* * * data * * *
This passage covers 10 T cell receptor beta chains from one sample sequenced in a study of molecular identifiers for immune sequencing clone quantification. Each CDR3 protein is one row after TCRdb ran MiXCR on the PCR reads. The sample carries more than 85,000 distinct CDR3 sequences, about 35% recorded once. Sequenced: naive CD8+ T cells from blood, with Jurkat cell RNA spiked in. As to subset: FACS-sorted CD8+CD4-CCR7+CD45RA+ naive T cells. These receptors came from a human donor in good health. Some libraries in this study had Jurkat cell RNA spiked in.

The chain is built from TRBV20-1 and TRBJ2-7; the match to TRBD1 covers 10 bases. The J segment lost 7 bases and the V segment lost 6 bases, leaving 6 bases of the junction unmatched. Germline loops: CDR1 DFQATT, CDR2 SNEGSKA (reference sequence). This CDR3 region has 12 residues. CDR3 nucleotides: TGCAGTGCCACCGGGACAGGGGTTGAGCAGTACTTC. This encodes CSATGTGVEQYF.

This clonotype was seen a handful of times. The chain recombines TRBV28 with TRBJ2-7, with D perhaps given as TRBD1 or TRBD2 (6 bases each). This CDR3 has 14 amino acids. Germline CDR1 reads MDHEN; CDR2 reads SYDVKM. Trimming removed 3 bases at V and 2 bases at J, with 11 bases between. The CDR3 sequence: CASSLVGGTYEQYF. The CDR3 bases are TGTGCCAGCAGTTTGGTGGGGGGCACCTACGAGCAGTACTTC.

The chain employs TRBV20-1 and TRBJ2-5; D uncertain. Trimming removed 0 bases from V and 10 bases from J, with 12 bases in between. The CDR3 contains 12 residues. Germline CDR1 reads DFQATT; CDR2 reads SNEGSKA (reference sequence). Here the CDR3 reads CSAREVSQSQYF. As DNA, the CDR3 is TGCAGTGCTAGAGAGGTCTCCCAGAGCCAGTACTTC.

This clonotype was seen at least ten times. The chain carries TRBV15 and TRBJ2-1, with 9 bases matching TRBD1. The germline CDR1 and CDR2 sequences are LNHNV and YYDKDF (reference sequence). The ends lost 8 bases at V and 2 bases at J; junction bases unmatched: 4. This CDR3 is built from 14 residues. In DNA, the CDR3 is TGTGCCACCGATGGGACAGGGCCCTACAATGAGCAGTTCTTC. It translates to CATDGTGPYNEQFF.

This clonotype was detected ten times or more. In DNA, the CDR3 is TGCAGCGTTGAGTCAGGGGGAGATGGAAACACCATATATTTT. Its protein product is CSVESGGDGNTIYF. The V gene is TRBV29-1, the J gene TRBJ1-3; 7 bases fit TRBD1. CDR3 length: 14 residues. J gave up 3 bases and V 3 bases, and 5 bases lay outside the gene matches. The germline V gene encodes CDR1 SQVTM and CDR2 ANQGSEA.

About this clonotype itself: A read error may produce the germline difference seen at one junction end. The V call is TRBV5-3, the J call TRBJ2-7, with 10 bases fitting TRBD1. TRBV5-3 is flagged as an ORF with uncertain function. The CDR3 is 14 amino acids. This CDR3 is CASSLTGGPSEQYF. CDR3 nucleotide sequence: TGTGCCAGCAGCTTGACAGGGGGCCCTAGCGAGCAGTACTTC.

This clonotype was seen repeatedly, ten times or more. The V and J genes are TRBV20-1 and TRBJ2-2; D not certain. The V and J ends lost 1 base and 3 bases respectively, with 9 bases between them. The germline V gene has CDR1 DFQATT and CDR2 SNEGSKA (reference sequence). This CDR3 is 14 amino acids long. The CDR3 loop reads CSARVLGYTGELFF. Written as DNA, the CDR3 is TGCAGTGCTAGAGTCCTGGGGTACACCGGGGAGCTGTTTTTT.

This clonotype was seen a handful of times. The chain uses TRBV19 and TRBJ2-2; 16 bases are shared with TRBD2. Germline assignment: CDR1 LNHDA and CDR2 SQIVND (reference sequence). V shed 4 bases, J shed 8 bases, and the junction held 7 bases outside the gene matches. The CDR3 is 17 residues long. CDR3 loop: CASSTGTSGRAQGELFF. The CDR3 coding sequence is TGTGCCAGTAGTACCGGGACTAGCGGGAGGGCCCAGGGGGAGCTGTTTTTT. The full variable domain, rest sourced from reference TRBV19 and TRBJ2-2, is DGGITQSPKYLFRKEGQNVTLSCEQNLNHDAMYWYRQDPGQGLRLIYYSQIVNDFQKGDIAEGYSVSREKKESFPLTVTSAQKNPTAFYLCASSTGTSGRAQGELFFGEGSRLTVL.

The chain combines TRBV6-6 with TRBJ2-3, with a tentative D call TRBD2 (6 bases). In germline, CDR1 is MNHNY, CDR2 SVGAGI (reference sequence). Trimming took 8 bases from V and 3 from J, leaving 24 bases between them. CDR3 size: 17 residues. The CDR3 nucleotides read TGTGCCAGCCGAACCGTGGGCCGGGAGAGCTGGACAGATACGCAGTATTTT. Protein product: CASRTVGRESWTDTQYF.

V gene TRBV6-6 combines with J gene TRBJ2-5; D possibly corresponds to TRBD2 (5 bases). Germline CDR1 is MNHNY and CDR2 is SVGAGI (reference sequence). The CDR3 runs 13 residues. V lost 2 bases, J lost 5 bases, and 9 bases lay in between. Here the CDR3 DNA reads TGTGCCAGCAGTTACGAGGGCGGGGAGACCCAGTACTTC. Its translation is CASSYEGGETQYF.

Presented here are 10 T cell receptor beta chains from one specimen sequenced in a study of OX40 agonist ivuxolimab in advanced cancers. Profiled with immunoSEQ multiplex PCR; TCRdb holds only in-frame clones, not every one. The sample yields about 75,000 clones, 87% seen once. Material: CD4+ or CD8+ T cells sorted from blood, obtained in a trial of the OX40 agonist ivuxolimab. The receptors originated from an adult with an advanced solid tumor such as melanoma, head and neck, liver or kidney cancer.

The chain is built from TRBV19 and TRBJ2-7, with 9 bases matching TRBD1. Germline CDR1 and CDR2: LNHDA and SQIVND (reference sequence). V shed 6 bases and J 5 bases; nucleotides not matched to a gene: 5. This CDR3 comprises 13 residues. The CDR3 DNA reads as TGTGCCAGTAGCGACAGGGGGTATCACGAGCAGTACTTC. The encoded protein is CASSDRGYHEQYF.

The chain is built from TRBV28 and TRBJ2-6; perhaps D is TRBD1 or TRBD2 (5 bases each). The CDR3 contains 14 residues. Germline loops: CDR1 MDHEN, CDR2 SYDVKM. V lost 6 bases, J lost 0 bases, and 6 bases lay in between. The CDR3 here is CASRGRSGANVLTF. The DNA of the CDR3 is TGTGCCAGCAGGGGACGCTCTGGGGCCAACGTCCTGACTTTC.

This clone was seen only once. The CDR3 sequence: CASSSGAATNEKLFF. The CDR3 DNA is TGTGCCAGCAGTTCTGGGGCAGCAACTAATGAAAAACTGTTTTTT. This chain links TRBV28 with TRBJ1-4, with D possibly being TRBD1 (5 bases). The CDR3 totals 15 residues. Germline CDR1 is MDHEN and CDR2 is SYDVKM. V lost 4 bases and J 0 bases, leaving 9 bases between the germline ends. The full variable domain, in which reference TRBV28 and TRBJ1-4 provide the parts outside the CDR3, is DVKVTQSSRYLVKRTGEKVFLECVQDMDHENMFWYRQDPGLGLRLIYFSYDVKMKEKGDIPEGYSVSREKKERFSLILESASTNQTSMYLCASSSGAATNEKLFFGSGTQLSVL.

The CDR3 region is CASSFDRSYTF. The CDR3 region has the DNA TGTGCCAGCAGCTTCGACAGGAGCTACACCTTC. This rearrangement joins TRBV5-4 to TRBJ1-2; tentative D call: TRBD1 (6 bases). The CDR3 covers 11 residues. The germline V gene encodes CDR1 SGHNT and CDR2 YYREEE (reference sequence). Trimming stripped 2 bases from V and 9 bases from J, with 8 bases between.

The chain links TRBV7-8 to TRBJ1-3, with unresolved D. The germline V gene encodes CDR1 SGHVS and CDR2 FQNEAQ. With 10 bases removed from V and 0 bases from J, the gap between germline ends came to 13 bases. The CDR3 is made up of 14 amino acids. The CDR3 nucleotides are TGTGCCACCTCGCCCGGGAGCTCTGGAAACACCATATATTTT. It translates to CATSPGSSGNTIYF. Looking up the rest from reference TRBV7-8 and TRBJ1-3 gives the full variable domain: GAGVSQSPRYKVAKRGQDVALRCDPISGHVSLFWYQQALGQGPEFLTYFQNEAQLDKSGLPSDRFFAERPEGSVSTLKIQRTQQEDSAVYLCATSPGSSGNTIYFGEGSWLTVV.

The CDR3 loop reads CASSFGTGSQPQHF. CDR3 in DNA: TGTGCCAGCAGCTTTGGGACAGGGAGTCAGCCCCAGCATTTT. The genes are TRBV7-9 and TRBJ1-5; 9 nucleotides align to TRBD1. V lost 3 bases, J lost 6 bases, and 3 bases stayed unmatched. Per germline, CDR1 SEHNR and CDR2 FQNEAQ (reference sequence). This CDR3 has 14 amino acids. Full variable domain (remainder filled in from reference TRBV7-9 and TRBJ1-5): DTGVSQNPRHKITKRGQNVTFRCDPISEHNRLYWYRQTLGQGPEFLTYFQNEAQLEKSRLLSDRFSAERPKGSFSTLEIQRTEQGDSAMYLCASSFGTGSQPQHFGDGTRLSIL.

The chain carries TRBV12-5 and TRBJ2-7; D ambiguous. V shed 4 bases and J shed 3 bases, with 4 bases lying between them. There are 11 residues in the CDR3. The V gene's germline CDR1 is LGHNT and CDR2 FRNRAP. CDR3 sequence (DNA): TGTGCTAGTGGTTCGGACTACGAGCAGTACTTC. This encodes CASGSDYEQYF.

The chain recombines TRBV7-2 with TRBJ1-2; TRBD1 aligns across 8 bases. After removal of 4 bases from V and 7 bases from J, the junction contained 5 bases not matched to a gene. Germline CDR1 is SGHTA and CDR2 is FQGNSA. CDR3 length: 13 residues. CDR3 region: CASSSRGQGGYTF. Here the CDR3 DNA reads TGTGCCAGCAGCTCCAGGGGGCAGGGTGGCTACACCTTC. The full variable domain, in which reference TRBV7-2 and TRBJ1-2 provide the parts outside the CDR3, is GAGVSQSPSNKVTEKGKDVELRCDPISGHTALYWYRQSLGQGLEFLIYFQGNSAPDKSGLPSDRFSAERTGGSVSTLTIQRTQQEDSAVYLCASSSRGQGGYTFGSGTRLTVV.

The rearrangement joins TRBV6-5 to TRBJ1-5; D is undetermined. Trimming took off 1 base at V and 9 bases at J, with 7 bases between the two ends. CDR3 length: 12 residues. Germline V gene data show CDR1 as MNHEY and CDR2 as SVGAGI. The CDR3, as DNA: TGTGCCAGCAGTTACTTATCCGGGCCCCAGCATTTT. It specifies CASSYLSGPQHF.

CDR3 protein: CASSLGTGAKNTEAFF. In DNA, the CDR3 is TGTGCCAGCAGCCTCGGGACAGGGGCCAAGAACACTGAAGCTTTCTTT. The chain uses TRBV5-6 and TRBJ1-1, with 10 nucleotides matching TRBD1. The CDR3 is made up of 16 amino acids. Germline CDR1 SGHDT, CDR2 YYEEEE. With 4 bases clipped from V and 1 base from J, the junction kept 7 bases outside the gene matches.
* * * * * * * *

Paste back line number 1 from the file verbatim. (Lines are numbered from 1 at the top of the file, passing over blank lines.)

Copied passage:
This passage covers 10 T cell receptor beta chains from one sample sequenced in a study of molecular identifiers for immune sequencing clone quantification. Each CDR3 protein is one row after TCRdb ran MiXCR on the PCR reads. The sample carries more than 85,000 distinct CDR3 sequences, about 35% recorded once. Sequenced: naive CD8+ T cells from blood, with Jurkat cell RNA spiked in. As to subset: FACS-sorted CD8+CD4-CCR7+CD45RA+ naive T cells. These receptors came from a human donor in good health. Some libraries in this study had Jurkat cell RNA spiked in.